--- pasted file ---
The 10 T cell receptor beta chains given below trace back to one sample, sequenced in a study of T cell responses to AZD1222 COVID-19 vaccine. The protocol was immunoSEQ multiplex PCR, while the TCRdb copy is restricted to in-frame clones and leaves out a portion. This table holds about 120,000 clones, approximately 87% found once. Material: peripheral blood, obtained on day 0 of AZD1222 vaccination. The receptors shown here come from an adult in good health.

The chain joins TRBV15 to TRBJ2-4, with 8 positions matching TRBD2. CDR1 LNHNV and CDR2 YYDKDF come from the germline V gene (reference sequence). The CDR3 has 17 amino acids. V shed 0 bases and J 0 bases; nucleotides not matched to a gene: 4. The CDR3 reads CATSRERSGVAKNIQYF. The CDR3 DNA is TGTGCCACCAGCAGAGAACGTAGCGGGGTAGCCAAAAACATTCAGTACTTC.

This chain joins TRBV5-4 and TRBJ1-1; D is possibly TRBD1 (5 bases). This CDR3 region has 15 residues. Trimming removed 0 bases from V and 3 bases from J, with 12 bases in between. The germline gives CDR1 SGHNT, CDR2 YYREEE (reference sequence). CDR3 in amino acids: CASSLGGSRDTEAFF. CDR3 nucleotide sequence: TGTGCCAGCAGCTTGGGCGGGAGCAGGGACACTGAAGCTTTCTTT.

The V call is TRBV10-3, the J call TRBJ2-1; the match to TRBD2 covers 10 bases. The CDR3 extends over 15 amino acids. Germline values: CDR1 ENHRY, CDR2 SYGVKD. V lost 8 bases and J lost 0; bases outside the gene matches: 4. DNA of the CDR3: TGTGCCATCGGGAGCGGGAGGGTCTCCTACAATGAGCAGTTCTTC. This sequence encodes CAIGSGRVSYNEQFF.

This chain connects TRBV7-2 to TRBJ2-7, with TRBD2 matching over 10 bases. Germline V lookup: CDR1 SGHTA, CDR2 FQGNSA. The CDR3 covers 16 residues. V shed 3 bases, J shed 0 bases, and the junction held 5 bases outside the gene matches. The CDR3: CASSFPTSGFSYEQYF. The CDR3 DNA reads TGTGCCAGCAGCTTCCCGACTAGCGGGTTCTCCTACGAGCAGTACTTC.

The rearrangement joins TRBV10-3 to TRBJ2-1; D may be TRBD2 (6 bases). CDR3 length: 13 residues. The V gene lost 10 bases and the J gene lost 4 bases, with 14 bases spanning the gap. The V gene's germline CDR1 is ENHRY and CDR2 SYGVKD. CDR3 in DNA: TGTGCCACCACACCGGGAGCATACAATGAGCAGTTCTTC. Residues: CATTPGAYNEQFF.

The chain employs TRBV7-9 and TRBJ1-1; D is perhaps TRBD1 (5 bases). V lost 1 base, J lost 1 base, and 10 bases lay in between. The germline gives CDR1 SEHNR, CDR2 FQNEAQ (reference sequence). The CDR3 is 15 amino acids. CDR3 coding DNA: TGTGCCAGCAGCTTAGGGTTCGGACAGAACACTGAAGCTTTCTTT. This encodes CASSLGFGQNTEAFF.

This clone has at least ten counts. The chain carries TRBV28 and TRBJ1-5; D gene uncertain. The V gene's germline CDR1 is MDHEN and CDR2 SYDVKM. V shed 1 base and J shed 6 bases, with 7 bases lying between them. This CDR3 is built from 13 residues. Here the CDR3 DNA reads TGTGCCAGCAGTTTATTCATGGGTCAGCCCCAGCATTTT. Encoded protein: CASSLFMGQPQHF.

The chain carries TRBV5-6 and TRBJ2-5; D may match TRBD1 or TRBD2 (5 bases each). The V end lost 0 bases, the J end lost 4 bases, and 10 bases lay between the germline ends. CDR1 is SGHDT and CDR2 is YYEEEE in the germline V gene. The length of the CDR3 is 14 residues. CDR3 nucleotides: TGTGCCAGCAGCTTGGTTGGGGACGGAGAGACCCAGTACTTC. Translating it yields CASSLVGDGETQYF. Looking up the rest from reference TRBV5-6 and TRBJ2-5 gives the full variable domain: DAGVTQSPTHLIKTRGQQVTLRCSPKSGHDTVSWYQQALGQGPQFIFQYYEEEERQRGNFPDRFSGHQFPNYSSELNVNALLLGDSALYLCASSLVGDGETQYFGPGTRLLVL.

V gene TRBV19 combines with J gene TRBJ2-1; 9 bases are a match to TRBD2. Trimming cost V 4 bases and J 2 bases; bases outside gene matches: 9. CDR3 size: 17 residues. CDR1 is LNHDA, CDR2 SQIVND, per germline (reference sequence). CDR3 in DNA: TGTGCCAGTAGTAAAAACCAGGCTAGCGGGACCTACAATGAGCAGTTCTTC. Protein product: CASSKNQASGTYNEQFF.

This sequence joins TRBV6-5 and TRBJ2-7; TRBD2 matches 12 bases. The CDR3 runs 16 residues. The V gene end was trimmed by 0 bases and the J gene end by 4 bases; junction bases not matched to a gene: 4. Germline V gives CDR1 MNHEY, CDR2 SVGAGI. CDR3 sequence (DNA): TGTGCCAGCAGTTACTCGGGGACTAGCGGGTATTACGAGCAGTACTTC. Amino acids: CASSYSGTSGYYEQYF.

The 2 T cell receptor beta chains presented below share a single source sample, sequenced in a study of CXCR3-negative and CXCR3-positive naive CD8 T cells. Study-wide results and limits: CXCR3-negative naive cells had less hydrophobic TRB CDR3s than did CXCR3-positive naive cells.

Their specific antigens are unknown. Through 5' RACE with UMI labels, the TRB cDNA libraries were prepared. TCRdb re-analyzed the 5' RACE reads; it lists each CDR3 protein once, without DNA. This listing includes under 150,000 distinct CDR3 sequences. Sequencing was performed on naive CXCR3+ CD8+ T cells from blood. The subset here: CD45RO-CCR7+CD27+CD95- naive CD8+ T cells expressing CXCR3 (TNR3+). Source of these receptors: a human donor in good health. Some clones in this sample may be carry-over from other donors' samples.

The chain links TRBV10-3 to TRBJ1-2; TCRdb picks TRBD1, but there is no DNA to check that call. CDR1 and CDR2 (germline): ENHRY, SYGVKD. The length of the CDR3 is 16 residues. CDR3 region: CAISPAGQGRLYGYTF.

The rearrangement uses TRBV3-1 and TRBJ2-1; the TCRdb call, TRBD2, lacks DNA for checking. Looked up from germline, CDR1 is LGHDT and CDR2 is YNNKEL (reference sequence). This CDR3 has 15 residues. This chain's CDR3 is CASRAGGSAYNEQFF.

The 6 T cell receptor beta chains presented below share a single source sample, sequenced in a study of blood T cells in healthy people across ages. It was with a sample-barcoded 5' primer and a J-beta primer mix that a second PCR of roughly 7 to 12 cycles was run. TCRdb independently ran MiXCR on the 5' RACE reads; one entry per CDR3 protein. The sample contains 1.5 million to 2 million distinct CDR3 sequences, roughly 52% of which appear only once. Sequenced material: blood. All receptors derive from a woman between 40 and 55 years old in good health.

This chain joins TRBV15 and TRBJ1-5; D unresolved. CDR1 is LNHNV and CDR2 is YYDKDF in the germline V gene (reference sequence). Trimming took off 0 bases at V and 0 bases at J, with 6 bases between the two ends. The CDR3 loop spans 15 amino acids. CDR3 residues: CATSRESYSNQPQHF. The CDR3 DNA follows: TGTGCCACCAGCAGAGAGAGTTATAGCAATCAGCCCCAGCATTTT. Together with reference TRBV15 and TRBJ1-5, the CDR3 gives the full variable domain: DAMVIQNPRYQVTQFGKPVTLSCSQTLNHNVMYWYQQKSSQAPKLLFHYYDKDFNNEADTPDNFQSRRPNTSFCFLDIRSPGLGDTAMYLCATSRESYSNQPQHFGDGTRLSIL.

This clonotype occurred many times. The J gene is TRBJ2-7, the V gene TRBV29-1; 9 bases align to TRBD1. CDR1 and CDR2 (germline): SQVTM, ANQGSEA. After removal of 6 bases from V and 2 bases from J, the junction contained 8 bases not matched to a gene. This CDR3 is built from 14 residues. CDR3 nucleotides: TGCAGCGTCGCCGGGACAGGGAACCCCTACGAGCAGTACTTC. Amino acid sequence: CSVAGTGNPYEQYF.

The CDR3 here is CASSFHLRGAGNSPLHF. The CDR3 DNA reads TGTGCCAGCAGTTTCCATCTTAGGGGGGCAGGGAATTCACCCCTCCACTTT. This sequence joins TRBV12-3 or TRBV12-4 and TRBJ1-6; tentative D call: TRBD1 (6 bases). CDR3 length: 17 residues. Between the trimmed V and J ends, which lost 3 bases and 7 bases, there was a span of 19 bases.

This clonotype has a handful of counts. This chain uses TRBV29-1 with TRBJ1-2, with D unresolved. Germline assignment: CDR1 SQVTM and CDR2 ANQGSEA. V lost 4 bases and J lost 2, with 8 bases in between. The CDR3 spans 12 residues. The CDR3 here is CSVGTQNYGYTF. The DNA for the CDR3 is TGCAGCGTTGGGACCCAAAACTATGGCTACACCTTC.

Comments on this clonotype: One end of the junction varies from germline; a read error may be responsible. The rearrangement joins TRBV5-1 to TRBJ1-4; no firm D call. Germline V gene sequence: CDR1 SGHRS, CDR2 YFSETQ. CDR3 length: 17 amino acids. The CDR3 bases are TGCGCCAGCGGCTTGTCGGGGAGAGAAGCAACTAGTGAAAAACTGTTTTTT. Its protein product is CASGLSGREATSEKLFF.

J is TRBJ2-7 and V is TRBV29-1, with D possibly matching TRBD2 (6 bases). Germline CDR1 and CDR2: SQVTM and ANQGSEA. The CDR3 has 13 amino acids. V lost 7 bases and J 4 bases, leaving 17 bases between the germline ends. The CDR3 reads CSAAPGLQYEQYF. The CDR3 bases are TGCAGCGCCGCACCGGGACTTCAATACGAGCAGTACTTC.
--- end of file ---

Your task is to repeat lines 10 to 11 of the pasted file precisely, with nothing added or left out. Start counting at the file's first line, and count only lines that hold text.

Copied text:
V gene TRBV19 combines with J gene TRBJ2-1; 9 bases are a match to TRBD2. Trimming cost V 4 bases and J 2 bases; bases outside gene matches: 9. CDR3 size: 17 residues. CDR1 is LNHDA, CDR2 SQIVND, per germline (reference sequence). CDR3 in DNA: TGTGCCAGTAGTAAAAACCAGGCTAGCGGGACCTACAATGAGCAGTTCTTC. Protein product: CASSKNQASGTYNEQFF.

This sequence joins TRBV6-5 and TRBJ2-7; TRBD2 matches 12 bases. The CDR3 runs 16 residues. The V gene end was trimmed by 0 bases and the J gene end by 4 bases; junction bases not matched to a gene: 4. Germline V gives CDR1 MNHEY, CDR2 SVGAGI. CDR3 sequence (DNA): TGTGCCAGCAGTTACTCGGGGACTAGCGGGTATTACGAGCAGTACTTC. Amino acids: CASSYSGTSGYYEQYF.